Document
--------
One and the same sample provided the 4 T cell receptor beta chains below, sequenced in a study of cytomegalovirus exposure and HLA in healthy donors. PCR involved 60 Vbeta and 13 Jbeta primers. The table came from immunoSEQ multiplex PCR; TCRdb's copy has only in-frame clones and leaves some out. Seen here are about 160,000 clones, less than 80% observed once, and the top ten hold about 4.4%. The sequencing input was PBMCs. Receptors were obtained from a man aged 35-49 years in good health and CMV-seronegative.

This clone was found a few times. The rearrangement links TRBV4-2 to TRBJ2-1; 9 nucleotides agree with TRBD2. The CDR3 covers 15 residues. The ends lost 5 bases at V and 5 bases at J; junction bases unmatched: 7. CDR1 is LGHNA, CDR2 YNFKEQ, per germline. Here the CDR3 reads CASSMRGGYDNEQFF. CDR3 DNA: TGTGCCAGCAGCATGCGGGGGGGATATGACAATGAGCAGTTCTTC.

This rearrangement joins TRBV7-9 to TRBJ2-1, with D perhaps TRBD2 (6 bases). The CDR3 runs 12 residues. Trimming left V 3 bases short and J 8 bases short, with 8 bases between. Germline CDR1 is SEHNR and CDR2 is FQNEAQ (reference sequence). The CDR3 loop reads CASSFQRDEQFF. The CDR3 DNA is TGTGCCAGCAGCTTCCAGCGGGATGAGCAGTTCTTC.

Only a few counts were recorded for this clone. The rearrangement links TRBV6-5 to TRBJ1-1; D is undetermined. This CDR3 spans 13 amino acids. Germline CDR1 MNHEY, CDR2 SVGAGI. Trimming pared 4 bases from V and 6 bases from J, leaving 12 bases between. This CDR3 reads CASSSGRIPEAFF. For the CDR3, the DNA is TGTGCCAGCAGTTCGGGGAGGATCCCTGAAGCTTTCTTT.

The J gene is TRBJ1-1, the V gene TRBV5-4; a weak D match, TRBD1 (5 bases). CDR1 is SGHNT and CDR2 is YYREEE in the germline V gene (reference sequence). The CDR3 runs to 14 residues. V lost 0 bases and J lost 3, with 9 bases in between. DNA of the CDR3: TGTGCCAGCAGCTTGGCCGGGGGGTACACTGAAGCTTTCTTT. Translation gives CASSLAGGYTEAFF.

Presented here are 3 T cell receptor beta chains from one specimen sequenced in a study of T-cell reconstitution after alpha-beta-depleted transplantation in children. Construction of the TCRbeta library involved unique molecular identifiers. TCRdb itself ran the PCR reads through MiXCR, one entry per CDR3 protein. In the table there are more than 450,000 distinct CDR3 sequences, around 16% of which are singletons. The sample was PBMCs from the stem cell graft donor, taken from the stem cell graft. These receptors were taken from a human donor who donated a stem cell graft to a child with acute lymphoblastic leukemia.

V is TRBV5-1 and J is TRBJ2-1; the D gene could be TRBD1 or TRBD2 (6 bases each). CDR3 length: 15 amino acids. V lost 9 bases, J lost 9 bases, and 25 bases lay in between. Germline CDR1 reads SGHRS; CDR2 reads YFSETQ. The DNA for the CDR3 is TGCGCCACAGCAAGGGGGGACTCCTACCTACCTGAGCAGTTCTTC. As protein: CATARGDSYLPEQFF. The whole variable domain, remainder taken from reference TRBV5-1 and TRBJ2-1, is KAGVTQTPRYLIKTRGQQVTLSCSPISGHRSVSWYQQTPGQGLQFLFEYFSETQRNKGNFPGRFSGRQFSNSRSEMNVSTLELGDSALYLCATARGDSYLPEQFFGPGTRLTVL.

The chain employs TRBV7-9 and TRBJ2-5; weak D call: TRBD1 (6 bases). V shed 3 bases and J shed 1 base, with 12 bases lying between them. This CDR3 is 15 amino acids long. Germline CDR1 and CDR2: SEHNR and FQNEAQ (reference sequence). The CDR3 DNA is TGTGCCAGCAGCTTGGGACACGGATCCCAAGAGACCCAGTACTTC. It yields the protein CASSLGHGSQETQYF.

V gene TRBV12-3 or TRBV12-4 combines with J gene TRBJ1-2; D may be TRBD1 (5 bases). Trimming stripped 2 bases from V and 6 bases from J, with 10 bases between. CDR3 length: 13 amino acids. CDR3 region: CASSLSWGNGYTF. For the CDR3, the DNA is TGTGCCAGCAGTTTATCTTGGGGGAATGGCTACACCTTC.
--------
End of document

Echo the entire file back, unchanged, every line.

One and the same sample provided the 4 T cell receptor beta chains below, sequenced in a study of cytomegalovirus exposure and HLA in healthy donors. PCR involved 60 Vbeta and 13 Jbeta primers. The table came from immunoSEQ multiplex PCR; TCRdb's copy has only in-frame clones and leaves some out. Seen here are about 160,000 clones, less than 80% observed once, and the top ten hold about 4.4%. The sequencing input was PBMCs. Receptors were obtained from a man aged 35-49 years in good health and CMV-seronegative.

This clone was found a few times. The rearrangement links TRBV4-2 to TRBJ2-1; 9 nucleotides agree with TRBD2. The CDR3 covers 15 residues. The ends lost 5 bases at V and 5 bases at J; junction bases unmatched: 7. CDR1 is LGHNA, CDR2 YNFKEQ, per germline. Here the CDR3 reads CASSMRGGYDNEQFF. CDR3 DNA: TGTGCCAGCAGCATGCGGGGGGGATATGACAATGAGCAGTTCTTC.

This rearrangement joins TRBV7-9 to TRBJ2-1, with D perhaps TRBD2 (6 bases). The CDR3 runs 12 residues. Trimming left V 3 bases short and J 8 bases short, with 8 bases between. Germline CDR1 is SEHNR and CDR2 is FQNEAQ (reference sequence). The CDR3 loop reads CASSFQRDEQFF. The CDR3 DNA is TGTGCCAGCAGCTTCCAGCGGGATGAGCAGTTCTTC.

Only a few counts were recorded for this clone. The rearrangement links TRBV6-5 to TRBJ1-1; D is undetermined. This CDR3 spans 13 amino acids. Germline CDR1 MNHEY, CDR2 SVGAGI. Trimming pared 4 bases from V and 6 bases from J, leaving 12 bases between. This CDR3 reads CASSSGRIPEAFF. For the CDR3, the DNA is TGTGCCAGCAGTTCGGGGAGGATCCCTGAAGCTTTCTTT.

The J gene is TRBJ1-1, the V gene TRBV5-4; a weak D match, TRBD1 (5 bases). CDR1 is SGHNT and CDR2 is YYREEE in the germline V gene (reference sequence). The CDR3 runs to 14 residues. V lost 0 bases and J lost 3, with 9 bases in between. DNA of the CDR3: TGTGCCAGCAGCTTGGCCGGGGGGTACACTGAAGCTTTCTTT. Translation gives CASSLAGGYTEAFF.

Presented here are 3 T cell receptor beta chains from one specimen sequenced in a study of T-cell reconstitution after alpha-beta-depleted transplantation in children. Construction of the TCRbeta library involved unique molecular identifiers. TCRdb itself ran the PCR reads through MiXCR, one entry per CDR3 protein. In the table there are more than 450,000 distinct CDR3 sequences, around 16% of which are singletons. The sample was PBMCs from the stem cell graft donor, taken from the stem cell graft. These receptors were taken from a human donor who donated a stem cell graft to a child with acute lymphoblastic leukemia.

V is TRBV5-1 and J is TRBJ2-1; the D gene could be TRBD1 or TRBD2 (6 bases each). CDR3 length: 15 amino acids. V lost 9 bases, J lost 9 bases, and 25 bases lay in between. Germline CDR1 reads SGHRS; CDR2 reads YFSETQ. The DNA for the CDR3 is TGCGCCACAGCAAGGGGGGACTCCTACCTACCTGAGCAGTTCTTC. As protein: CATARGDSYLPEQFF. The whole variable domain, remainder taken from reference TRBV5-1 and TRBJ2-1, is KAGVTQTPRYLIKTRGQQVTLSCSPISGHRSVSWYQQTPGQGLQFLFEYFSETQRNKGNFPGRFSGRQFSNSRSEMNVSTLELGDSALYLCATARGDSYLPEQFFGPGTRLTVL.

The chain employs TRBV7-9 and TRBJ2-5; weak D call: TRBD1 (6 bases). V shed 3 bases and J shed 1 base, with 12 bases lying between them. This CDR3 is 15 amino acids long. Germline CDR1 and CDR2: SEHNR and FQNEAQ (reference sequence). The CDR3 DNA is TGTGCCAGCAGCTTGGGACACGGATCCCAAGAGACCCAGTACTTC. It yields the protein CASSLGHGSQETQYF.

V gene TRBV12-3 or TRBV12-4 combines with J gene TRBJ1-2; D may be TRBD1 (5 bases). Trimming stripped 2 bases from V and 6 bases from J, with 10 bases between. CDR3 length: 13 amino acids. CDR3 region: CASSLSWGNGYTF. For the CDR3, the DNA is TGTGCCAGCAGTTTATCTTGGGGGAATGGCTACACCTTC.